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Future of hi tech firms in doubt

PUBLISHED: 20:16 30 November 2001 | UPDATED: 10:56 03 March 2010

WITH news recently that Truth Consulting Technology - the first high-tech "spun-out" company from BT's Brightstar incubator - is heading for liquidation, it poses the question: "Is this the end for this type of innovation coming out of Martlesham Heath boffin land?"

Business editor LYNN ABBOTT asked the crucial question of Brightstar's Harry Berry.

WITH news recently that Truth Consulting Technology – the first high-tech "spun-out" company from BT's Brightstar incubator – is heading for liquidation, it poses the question: "Is this the end for this type of innovation coming out of Martlesham Heath boffin land?"

Business editor LYNN ABBOTT asked the crucial question of Brightstar's Harry Berry.

LESS than two years into existence, Truth Consulting Technology is heading for obscurity.

It was the first chrysalis to emerge from the incubator think tank at BT's Adastral Park and was destined to be the bright star coming from the Brightstar boffins.

But almost certain doom for Truth does not signal the same destiny for other Brightstar fledglings said chief Harry Berry.

In fact, Mr Berry who staunchly supports his baby, said: "Brightstar is alive and well. The companies within it are getting stronger and stronger.

"What happened to Truth is different. It was filling a niche market and it has been affected very much the same as other companies in the telecoms sector.

"Many companies have been hit hard and have debt caused by the licensing changes, the supply companies in particular have been really badly hit," he added.

Truth and its 20 employees, had been guaranteed funding of £3 million in the summer through equity stakes from BTexact and venture capitalist 3i.

But when the plug was pulled at the end of October, Truth managing director, Russell Cameron said the board was left with no alternative but to take steps to wind up the company unless a benefactor could be found.

Mr Berry said that he had not heard of financial help coming forward but he was aware that the situation with Truth - based in Ipswich - was still at a very delicate stage.

Brightstar is an off-shoot of BT where innovation among employees is encouraged to the extent that super high-tech ideas deemed viable propositions are given the opportunity to develop.

Companies are set up, under the shelter and financial backing of BT, and with their own board of directors go through various stages before going it alone.

Mr Berry explained the processes of Brightstar's hatchlings.

Incubation: Approved business proposals move into Brightstar's corporate incubator where they develop and build their business for a period of about six to nine months. They are fully funded by BT.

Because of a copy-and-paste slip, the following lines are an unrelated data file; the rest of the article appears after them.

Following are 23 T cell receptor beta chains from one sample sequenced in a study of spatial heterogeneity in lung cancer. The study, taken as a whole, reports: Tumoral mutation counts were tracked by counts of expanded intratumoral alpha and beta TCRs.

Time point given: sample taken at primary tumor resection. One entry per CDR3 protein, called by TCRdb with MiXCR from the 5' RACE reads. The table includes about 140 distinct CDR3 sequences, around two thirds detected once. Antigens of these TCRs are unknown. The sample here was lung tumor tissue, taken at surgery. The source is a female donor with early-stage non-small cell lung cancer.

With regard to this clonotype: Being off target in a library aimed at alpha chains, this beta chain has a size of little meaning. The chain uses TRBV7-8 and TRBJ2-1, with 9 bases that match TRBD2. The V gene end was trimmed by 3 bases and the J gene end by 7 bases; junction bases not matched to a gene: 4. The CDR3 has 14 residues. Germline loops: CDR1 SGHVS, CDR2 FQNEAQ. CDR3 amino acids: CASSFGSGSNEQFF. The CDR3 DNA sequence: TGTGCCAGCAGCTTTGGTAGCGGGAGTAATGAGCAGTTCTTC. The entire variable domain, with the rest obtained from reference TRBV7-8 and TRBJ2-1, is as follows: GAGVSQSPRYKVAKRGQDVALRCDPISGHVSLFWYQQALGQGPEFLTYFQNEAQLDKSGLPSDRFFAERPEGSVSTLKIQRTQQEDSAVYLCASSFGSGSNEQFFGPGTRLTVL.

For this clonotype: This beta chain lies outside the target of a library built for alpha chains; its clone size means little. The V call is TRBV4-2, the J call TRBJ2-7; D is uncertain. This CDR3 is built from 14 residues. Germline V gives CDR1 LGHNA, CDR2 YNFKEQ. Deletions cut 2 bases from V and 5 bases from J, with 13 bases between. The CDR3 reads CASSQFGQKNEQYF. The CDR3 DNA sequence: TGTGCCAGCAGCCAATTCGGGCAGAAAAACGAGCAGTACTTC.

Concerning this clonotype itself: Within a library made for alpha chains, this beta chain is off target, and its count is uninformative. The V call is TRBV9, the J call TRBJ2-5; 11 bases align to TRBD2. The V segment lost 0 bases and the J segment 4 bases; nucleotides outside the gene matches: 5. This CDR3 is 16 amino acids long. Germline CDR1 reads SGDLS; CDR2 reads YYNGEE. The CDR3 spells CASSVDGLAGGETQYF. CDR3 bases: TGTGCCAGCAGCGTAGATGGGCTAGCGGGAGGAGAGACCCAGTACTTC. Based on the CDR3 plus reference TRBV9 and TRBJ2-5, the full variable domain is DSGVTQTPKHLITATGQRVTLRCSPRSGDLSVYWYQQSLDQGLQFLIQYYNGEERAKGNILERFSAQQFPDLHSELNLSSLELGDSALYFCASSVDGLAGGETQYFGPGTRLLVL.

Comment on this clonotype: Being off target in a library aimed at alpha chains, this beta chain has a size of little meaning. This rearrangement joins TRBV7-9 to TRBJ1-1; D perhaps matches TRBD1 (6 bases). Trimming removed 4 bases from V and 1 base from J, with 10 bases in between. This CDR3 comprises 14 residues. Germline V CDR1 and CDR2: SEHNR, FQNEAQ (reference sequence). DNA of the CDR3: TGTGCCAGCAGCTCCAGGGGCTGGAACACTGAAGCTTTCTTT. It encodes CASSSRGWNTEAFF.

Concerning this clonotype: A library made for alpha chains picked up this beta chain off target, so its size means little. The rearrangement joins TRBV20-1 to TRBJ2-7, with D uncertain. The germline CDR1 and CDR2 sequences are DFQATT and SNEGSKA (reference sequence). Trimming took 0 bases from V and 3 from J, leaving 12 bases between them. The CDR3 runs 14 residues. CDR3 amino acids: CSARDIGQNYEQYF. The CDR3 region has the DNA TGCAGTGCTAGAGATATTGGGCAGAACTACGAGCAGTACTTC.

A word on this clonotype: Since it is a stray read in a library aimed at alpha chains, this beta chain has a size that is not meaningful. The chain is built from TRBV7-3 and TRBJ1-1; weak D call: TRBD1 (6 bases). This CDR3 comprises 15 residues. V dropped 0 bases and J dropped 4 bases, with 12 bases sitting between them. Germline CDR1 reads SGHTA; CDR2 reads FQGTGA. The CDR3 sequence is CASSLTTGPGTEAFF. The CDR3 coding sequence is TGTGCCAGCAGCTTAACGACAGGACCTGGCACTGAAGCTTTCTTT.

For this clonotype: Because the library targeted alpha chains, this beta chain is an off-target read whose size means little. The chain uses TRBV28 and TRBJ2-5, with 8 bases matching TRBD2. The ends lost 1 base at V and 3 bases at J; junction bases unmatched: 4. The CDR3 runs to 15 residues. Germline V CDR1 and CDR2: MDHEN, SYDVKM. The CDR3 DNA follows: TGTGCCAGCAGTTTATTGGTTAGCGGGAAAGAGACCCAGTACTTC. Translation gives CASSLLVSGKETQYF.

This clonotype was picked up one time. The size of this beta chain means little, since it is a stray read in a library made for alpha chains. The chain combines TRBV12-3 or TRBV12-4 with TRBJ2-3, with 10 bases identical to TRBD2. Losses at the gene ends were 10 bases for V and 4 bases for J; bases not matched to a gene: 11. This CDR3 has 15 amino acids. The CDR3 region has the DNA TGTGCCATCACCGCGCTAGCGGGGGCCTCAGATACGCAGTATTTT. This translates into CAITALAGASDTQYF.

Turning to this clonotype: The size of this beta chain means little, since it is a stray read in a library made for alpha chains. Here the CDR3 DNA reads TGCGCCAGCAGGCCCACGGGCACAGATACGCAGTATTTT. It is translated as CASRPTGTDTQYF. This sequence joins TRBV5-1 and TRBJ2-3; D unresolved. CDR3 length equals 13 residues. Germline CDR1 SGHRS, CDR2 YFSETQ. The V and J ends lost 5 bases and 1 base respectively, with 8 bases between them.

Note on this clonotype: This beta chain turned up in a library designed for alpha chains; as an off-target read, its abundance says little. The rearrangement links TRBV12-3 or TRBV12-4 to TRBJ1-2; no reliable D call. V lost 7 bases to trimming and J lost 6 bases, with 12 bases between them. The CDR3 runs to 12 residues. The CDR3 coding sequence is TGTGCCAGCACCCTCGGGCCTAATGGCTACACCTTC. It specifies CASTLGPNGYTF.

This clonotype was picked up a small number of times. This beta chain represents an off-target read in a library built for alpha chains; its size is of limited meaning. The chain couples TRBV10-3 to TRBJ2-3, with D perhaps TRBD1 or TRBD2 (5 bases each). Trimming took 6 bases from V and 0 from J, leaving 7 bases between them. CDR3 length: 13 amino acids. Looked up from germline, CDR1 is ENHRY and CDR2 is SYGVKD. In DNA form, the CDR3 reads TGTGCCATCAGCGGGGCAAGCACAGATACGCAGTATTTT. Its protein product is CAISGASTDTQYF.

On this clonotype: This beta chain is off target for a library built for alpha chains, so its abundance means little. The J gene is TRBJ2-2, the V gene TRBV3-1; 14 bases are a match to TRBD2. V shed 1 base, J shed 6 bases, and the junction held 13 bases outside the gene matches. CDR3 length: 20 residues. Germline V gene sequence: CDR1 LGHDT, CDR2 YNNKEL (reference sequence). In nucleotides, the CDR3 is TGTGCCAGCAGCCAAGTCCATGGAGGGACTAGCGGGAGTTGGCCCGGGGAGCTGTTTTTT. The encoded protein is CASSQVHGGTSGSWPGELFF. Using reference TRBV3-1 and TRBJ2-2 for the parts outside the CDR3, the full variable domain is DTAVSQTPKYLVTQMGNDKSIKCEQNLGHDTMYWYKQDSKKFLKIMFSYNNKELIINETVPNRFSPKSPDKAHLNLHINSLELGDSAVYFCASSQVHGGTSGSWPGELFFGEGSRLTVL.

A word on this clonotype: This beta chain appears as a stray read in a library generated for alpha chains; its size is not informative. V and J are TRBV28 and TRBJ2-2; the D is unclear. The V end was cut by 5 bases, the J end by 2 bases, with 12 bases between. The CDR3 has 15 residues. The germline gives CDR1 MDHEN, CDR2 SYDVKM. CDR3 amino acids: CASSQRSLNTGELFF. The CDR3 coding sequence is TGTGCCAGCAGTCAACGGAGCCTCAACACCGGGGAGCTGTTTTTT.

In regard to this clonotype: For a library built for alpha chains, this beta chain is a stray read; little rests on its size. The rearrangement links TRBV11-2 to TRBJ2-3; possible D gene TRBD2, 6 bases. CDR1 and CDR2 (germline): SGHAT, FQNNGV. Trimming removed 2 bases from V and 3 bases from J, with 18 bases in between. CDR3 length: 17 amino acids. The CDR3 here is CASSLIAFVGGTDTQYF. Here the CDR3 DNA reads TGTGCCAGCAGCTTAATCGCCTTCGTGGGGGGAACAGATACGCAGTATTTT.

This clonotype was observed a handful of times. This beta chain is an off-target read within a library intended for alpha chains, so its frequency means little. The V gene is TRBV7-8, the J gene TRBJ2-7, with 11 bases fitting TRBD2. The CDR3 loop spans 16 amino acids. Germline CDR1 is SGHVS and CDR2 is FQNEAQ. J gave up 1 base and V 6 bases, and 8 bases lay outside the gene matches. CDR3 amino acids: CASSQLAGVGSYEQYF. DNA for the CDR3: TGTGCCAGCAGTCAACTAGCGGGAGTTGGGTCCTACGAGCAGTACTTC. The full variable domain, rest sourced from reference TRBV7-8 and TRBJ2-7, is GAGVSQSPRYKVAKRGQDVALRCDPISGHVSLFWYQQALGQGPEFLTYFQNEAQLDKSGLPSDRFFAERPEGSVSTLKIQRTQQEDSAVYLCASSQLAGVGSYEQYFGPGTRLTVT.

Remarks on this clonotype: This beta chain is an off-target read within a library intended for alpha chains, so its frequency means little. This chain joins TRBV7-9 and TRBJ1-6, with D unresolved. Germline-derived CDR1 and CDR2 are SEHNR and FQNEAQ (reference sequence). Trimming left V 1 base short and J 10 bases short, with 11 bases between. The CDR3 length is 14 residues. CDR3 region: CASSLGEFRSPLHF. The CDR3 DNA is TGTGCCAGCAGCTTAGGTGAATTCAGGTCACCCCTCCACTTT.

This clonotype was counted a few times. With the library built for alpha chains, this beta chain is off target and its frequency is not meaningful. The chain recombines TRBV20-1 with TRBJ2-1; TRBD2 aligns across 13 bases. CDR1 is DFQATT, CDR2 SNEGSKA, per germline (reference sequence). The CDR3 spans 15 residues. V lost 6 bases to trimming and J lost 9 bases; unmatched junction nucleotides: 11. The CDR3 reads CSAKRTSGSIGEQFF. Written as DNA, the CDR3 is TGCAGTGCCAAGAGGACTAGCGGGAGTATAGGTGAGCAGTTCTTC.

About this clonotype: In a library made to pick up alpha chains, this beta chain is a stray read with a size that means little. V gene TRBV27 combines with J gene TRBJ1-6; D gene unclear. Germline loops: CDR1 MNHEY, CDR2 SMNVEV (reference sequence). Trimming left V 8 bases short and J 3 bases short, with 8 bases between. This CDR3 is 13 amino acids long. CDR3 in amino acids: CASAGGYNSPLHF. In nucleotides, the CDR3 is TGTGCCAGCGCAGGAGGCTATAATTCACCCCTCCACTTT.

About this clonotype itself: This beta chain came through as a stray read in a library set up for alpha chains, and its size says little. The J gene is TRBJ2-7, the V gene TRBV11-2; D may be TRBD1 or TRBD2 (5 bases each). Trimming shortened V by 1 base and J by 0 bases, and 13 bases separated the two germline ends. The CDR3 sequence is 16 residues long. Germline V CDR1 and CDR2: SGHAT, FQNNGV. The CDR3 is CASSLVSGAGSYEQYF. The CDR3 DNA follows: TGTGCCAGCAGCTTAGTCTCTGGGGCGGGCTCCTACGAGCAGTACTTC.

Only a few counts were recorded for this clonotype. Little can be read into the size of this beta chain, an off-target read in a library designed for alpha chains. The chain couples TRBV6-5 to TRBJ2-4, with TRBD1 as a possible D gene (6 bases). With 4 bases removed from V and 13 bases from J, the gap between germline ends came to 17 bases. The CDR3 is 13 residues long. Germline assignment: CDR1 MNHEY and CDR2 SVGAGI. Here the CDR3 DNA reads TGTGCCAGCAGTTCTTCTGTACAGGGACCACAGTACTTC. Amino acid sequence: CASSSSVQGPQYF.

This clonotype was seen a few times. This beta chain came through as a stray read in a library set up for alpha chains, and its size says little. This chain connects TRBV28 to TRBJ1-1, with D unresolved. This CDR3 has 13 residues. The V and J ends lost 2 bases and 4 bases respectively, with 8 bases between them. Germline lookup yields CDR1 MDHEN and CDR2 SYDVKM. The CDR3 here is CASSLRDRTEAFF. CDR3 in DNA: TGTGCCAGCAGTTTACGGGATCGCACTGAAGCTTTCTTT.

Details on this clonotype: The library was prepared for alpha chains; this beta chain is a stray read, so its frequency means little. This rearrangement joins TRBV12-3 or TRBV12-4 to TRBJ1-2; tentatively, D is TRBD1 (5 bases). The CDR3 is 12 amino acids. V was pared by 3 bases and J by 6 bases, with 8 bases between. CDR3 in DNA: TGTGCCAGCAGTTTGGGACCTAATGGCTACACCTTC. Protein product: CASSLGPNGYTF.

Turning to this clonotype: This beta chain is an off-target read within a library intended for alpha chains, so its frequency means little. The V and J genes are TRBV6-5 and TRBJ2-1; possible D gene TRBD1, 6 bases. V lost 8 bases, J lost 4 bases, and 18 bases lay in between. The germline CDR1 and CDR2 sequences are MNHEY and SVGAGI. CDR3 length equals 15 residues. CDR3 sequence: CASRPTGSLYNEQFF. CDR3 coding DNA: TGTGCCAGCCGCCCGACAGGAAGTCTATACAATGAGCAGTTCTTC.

In acceleration: the company is building up value. Still funded by BT and still within Brightstar but accountable to its own board of directors.

Spun Out: Fled the nest and an independent trading company.

Truth had flown the nest. Psytechnics (specialising in the measurement of voice quality in telecoms systems) and Venation (creating efficient and reliable internet networks) were "spun out" last year, which means that they too are self-sufficient, independent trading companies with their own boards.

Companies in acceleration are: APSolve, which markets, develops, sells and supports Taskforce, which manages over 20,000 field engineers in the UK and aimed at large mobile workforces.

Cinnamon River, providing voice activated information service; Evolved Networks, for effective use of network routing and Rocking Frog, location-aware accessing of information from mobile devices.

In incubation: Exago, knowledge management solutions; Gabrielle, the coming together of voice and web; Qariba, for broadband technology and Telopsis, providing a large scale service management system for network providers.

Mr Berry is passionate about Brightstar. He is determined it will succeed and he said that although there will be more failures in the future they would undoubtedly be because of the change in the market.

"The market is dramatically changing and because of these changes of today it will affect the innovation of tomorrow.

"All Brightstar companies are pilot tested on the market, they don't leave without the financial backing.

"If the market goes down, like it has been doing, that really should be the time to invest, to be there for when outside influences improve."

BT itself has been drowning under the swell of a multi billion pound debt and in a bid to remarket itself has been split into separate entities.

Shares in the BT Group, have this week for the first time, gone up to such an extent that on Wednesday prices were featured in the top risers for the day.

Cellnet, now renamed mmO2 is just about holding its own after the split from the main group but the name BT - the oldest telecoms company and with the best inventive brains in the industry - still conjures up horror for investors.

Even though the main company continues to struggle, Mr Berry says that Brightstar will receive the backing of its parent.

He is hopeful, even confident, that the worst has already happened to the industry and added: "Brightstar corporate incubator needs consistency and we will continue to be invested by BT. We are starting new technology at an early stage and it will go into the future.

"Confidence will come back to technology innovation again and we will still be here when it does."

WEBLINK:

www.btbrightstar.com/

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